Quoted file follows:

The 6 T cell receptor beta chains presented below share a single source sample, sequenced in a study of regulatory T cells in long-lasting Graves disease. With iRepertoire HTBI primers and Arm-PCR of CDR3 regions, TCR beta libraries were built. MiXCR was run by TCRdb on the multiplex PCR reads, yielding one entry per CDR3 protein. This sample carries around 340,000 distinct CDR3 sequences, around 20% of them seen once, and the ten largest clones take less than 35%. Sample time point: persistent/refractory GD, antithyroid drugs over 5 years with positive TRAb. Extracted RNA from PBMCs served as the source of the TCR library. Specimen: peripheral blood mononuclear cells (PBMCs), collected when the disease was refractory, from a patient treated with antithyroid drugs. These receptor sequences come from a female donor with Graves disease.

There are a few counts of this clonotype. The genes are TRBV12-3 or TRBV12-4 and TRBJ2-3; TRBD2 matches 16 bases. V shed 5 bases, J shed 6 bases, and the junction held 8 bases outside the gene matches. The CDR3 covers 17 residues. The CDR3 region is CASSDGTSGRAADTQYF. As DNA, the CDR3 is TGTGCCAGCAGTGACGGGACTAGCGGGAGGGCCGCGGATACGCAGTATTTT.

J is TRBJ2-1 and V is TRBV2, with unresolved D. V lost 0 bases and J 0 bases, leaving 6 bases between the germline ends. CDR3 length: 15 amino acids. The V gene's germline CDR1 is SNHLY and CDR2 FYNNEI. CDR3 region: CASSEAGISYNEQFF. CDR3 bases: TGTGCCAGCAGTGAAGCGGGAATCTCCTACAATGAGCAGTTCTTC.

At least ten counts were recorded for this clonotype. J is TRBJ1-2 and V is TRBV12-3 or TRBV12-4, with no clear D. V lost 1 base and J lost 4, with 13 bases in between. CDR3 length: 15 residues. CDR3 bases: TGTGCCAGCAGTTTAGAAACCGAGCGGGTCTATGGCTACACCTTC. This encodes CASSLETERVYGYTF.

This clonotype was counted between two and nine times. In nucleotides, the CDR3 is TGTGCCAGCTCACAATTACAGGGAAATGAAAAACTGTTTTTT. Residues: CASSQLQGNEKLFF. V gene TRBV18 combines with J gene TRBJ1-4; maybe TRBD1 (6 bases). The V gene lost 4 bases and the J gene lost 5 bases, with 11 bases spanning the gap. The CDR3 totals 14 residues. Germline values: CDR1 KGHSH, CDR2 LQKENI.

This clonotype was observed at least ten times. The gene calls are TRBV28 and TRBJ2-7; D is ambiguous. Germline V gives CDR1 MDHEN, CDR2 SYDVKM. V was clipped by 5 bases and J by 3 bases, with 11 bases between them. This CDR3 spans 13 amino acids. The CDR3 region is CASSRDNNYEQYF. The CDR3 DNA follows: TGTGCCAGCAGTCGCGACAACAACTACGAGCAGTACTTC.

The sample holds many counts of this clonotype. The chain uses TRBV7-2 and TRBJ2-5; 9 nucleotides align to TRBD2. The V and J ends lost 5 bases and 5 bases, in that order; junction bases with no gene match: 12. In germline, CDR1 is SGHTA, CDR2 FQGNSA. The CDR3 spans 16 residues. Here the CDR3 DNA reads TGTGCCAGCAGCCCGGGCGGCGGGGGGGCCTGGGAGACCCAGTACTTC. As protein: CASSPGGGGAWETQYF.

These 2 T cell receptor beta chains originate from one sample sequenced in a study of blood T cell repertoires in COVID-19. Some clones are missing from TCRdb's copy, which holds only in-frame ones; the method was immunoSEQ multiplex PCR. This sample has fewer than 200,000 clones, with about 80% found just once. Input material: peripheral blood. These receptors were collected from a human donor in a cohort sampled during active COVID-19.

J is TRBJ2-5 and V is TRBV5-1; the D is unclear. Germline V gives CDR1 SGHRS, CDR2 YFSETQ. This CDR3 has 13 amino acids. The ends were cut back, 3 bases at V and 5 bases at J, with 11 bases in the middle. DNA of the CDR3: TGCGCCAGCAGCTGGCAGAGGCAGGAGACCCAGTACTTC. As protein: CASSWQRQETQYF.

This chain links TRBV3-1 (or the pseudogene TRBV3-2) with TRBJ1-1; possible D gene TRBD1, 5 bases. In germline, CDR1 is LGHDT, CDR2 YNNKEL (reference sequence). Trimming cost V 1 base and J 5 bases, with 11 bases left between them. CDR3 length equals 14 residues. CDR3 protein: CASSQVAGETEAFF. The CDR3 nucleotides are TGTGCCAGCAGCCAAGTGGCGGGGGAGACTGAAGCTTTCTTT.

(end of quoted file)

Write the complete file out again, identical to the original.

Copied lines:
The 6 T cell receptor beta chains presented below share a single source sample, sequenced in a study of regulatory T cells in long-lasting Graves disease. With iRepertoire HTBI primers and Arm-PCR of CDR3 regions, TCR beta libraries were built. MiXCR was run by TCRdb on the multiplex PCR reads, yielding one entry per CDR3 protein. This sample carries around 340,000 distinct CDR3 sequences, around 20% of them seen once, and the ten largest clones take less than 35%. Sample time point: persistent/refractory GD, antithyroid drugs over 5 years with positive TRAb. Extracted RNA from PBMCs served as the source of the TCR library. Specimen: peripheral blood mononuclear cells (PBMCs), collected when the disease was refractory, from a patient treated with antithyroid drugs. These receptor sequences come from a female donor with Graves disease.

There are a few counts of this clonotype. The genes are TRBV12-3 or TRBV12-4 and TRBJ2-3; TRBD2 matches 16 bases. V shed 5 bases, J shed 6 bases, and the junction held 8 bases outside the gene matches. The CDR3 covers 17 residues. The CDR3 region is CASSDGTSGRAADTQYF. As DNA, the CDR3 is TGTGCCAGCAGTGACGGGACTAGCGGGAGGGCCGCGGATACGCAGTATTTT.

J is TRBJ2-1 and V is TRBV2, with unresolved D. V lost 0 bases and J 0 bases, leaving 6 bases between the germline ends. CDR3 length: 15 amino acids. The V gene's germline CDR1 is SNHLY and CDR2 FYNNEI. CDR3 region: CASSEAGISYNEQFF. CDR3 bases: TGTGCCAGCAGTGAAGCGGGAATCTCCTACAATGAGCAGTTCTTC.

At least ten counts were recorded for this clonotype. J is TRBJ1-2 and V is TRBV12-3 or TRBV12-4, with no clear D. V lost 1 base and J lost 4, with 13 bases in between. CDR3 length: 15 residues. CDR3 bases: TGTGCCAGCAGTTTAGAAACCGAGCGGGTCTATGGCTACACCTTC. This encodes CASSLETERVYGYTF.

This clonotype was counted between two and nine times. In nucleotides, the CDR3 is TGTGCCAGCTCACAATTACAGGGAAATGAAAAACTGTTTTTT. Residues: CASSQLQGNEKLFF. V gene TRBV18 combines with J gene TRBJ1-4; maybe TRBD1 (6 bases). The V gene lost 4 bases and the J gene lost 5 bases, with 11 bases spanning the gap. The CDR3 totals 14 residues. Germline values: CDR1 KGHSH, CDR2 LQKENI.

This clonotype was observed at least ten times. The gene calls are TRBV28 and TRBJ2-7; D is ambiguous. Germline V gives CDR1 MDHEN, CDR2 SYDVKM. V was clipped by 5 bases and J by 3 bases, with 11 bases between them. This CDR3 spans 13 amino acids. The CDR3 region is CASSRDNNYEQYF. The CDR3 DNA follows: TGTGCCAGCAGTCGCGACAACAACTACGAGCAGTACTTC.

The sample holds many counts of this clonotype. The chain uses TRBV7-2 and TRBJ2-5; 9 nucleotides align to TRBD2. The V and J ends lost 5 bases and 5 bases, in that order; junction bases with no gene match: 12. In germline, CDR1 is SGHTA, CDR2 FQGNSA. The CDR3 spans 16 residues. Here the CDR3 DNA reads TGTGCCAGCAGCCCGGGCGGCGGGGGGGCCTGGGAGACCCAGTACTTC. As protein: CASSPGGGGAWETQYF.

These 2 T cell receptor beta chains originate from one sample sequenced in a study of blood T cell repertoires in COVID-19. Some clones are missing from TCRdb's copy, which holds only in-frame ones; the method was immunoSEQ multiplex PCR. This sample has fewer than 200,000 clones, with about 80% found just once. Input material: peripheral blood. These receptors were collected from a human donor in a cohort sampled during active COVID-19.

J is TRBJ2-5 and V is TRBV5-1; the D is unclear. Germline V gives CDR1 SGHRS, CDR2 YFSETQ. This CDR3 has 13 amino acids. The ends were cut back, 3 bases at V and 5 bases at J, with 11 bases in the middle. DNA of the CDR3: TGCGCCAGCAGCTGGCAGAGGCAGGAGACCCAGTACTTC. As protein: CASSWQRQETQYF.

This chain links TRBV3-1 (or the pseudogene TRBV3-2) with TRBJ1-1; possible D gene TRBD1, 5 bases. In germline, CDR1 is LGHDT, CDR2 YNNKEL (reference sequence). Trimming cost V 1 base and J 5 bases, with 11 bases left between them. CDR3 length equals 14 residues. CDR3 protein: CASSQVAGETEAFF. The CDR3 nucleotides are TGTGCCAGCAGCCAAGTGGCGGGGGAGACTGAAGCTTTCTTT.